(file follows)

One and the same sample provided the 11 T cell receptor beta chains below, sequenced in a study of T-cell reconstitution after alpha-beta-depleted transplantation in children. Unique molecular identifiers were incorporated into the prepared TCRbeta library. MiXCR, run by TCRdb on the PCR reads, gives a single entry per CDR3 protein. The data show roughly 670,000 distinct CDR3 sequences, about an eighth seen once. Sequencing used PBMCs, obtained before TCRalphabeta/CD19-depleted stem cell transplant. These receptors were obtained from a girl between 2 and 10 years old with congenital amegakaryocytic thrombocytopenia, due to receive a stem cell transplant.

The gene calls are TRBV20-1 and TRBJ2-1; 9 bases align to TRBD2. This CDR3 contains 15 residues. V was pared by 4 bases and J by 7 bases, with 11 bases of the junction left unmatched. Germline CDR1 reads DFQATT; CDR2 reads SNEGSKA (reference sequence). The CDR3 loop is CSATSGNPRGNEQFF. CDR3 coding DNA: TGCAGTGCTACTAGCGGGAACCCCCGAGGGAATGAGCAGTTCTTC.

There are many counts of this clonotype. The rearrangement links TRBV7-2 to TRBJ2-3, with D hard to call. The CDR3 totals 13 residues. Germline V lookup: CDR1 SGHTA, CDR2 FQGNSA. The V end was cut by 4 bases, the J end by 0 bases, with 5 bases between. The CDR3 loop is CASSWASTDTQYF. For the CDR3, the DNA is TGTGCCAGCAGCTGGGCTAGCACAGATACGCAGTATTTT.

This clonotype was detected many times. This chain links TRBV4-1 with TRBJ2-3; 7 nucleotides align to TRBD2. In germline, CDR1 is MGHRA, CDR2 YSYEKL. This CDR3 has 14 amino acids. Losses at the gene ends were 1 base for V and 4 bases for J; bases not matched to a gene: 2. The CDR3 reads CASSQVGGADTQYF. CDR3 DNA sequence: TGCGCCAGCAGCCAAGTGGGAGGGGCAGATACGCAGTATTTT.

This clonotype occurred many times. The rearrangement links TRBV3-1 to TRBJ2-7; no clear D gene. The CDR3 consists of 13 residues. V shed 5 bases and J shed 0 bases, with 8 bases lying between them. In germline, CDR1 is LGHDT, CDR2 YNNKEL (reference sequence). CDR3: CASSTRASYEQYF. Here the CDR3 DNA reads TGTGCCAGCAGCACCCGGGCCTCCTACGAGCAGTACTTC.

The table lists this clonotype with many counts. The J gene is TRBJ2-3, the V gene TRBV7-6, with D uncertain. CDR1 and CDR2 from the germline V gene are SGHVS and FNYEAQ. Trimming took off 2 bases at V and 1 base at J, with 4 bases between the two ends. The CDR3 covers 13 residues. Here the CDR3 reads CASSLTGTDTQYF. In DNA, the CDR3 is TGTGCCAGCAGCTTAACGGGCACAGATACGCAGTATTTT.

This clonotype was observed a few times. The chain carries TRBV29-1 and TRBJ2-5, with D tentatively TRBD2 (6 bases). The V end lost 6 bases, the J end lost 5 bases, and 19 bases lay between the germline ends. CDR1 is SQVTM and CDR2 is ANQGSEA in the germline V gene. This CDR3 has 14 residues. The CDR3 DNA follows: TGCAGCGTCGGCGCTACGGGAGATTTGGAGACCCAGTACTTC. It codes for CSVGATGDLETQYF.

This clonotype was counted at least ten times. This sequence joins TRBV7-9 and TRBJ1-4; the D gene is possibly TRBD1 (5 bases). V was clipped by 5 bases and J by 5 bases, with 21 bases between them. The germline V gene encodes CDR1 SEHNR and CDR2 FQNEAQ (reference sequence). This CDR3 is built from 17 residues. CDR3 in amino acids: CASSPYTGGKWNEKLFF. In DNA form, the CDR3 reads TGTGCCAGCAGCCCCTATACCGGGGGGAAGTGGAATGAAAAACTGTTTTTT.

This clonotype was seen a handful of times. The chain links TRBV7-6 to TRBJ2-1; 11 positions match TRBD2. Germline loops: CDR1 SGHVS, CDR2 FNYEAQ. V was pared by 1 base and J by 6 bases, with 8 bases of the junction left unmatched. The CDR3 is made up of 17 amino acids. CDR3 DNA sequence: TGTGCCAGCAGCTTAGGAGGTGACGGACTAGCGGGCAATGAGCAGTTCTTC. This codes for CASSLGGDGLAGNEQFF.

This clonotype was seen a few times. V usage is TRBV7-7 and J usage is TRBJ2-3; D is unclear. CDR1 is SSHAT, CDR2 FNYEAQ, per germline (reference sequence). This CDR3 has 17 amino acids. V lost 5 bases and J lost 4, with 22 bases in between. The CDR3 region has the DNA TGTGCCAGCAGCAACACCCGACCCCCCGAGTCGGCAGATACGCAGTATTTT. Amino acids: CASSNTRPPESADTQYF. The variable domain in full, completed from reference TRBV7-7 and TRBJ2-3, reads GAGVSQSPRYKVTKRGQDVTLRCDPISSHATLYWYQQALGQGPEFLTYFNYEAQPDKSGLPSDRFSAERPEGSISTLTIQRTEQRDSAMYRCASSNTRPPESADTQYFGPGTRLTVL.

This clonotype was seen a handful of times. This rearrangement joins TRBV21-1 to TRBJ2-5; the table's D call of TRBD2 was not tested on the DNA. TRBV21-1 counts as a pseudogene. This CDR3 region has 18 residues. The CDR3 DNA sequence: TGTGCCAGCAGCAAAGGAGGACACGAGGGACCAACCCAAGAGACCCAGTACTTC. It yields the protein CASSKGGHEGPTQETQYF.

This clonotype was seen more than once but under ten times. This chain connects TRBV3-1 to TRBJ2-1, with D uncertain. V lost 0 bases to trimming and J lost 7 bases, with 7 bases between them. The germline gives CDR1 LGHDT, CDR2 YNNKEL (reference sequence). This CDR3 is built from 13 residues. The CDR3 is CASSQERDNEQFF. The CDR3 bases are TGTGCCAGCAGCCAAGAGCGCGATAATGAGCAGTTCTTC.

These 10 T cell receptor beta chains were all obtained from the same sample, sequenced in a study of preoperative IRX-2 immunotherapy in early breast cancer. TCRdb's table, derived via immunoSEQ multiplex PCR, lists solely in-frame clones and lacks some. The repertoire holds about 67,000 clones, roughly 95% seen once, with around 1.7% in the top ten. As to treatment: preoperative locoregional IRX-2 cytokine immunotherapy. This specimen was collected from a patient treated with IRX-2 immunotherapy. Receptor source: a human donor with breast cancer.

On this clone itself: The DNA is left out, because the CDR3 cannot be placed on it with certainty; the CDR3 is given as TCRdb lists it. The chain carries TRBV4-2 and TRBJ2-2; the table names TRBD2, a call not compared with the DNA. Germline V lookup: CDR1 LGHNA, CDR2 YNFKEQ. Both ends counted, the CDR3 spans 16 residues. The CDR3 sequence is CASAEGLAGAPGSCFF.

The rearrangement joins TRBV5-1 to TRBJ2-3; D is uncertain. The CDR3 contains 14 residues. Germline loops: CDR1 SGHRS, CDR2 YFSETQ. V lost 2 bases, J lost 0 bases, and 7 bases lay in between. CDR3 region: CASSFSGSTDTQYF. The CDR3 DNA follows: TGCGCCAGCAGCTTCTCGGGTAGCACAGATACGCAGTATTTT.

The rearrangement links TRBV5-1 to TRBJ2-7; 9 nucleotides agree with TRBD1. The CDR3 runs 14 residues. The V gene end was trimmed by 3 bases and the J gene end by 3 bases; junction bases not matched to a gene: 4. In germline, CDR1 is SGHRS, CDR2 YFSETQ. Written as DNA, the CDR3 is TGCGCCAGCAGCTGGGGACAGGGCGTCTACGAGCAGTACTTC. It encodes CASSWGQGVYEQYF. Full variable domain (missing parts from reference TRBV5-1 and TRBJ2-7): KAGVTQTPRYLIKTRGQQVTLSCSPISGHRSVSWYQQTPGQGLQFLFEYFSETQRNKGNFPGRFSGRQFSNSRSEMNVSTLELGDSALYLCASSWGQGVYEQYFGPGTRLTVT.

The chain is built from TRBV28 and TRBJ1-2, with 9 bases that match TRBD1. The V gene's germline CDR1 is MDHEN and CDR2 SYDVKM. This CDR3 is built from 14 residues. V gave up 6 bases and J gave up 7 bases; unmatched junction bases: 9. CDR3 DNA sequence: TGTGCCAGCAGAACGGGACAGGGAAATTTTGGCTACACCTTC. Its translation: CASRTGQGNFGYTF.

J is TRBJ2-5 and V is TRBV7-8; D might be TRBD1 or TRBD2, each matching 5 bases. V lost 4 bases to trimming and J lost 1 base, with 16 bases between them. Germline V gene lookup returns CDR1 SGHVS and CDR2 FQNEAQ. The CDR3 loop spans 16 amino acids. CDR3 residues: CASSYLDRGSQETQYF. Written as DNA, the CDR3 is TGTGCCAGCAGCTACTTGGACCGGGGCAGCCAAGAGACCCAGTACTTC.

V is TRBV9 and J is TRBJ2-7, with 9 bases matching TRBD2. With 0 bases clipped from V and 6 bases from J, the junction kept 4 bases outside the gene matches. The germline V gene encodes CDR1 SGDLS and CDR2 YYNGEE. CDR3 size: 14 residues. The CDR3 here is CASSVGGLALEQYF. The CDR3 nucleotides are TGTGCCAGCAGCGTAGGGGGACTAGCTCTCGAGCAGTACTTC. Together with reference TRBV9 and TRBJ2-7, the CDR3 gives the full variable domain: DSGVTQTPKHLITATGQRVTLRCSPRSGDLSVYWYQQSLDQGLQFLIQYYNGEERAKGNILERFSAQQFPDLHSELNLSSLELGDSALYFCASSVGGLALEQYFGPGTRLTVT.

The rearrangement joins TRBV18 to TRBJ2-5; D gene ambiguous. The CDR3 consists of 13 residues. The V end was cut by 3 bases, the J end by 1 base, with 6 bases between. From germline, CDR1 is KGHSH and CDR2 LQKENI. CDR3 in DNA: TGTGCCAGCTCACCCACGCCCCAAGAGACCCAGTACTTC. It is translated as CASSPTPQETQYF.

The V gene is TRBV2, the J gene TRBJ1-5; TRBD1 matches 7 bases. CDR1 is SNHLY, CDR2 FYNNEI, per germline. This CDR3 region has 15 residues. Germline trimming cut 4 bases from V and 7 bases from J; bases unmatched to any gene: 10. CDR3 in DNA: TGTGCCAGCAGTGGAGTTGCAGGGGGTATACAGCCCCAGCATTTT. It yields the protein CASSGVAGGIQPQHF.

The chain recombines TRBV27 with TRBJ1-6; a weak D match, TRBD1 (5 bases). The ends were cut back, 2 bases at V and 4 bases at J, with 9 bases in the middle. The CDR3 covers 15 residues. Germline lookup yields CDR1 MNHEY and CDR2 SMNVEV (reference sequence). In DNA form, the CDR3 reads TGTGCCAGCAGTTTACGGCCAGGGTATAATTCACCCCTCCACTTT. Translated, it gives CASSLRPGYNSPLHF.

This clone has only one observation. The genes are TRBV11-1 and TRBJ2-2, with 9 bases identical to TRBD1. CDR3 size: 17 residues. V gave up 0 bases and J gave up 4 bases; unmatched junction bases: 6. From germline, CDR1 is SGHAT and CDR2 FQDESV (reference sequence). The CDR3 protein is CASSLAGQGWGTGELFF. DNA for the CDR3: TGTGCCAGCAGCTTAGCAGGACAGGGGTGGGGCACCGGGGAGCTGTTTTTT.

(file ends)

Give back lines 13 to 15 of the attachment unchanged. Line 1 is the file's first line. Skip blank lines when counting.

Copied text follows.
These 10 T cell receptor beta chains were all obtained from the same sample, sequenced in a study of preoperative IRX-2 immunotherapy in early breast cancer. TCRdb's table, derived via immunoSEQ multiplex PCR, lists solely in-frame clones and lacks some. The repertoire holds about 67,000 clones, roughly 95% seen once, with around 1.7% in the top ten. As to treatment: preoperative locoregional IRX-2 cytokine immunotherapy. This specimen was collected from a patient treated with IRX-2 immunotherapy. Receptor source: a human donor with breast cancer.

On this clone itself: The DNA is left out, because the CDR3 cannot be placed on it with certainty; the CDR3 is given as TCRdb lists it. The chain carries TRBV4-2 and TRBJ2-2; the table names TRBD2, a call not compared with the DNA. Germline V lookup: CDR1 LGHNA, CDR2 YNFKEQ. Both ends counted, the CDR3 spans 16 residues. The CDR3 sequence is CASAEGLAGAPGSCFF.

The rearrangement joins TRBV5-1 to TRBJ2-3; D is uncertain. The CDR3 contains 14 residues. Germline loops: CDR1 SGHRS, CDR2 YFSETQ. V lost 2 bases, J lost 0 bases, and 7 bases lay in between. CDR3 region: CASSFSGSTDTQYF. The CDR3 DNA follows: TGCGCCAGCAGCTTCTCGGGTAGCACAGATACGCAGTATTTT.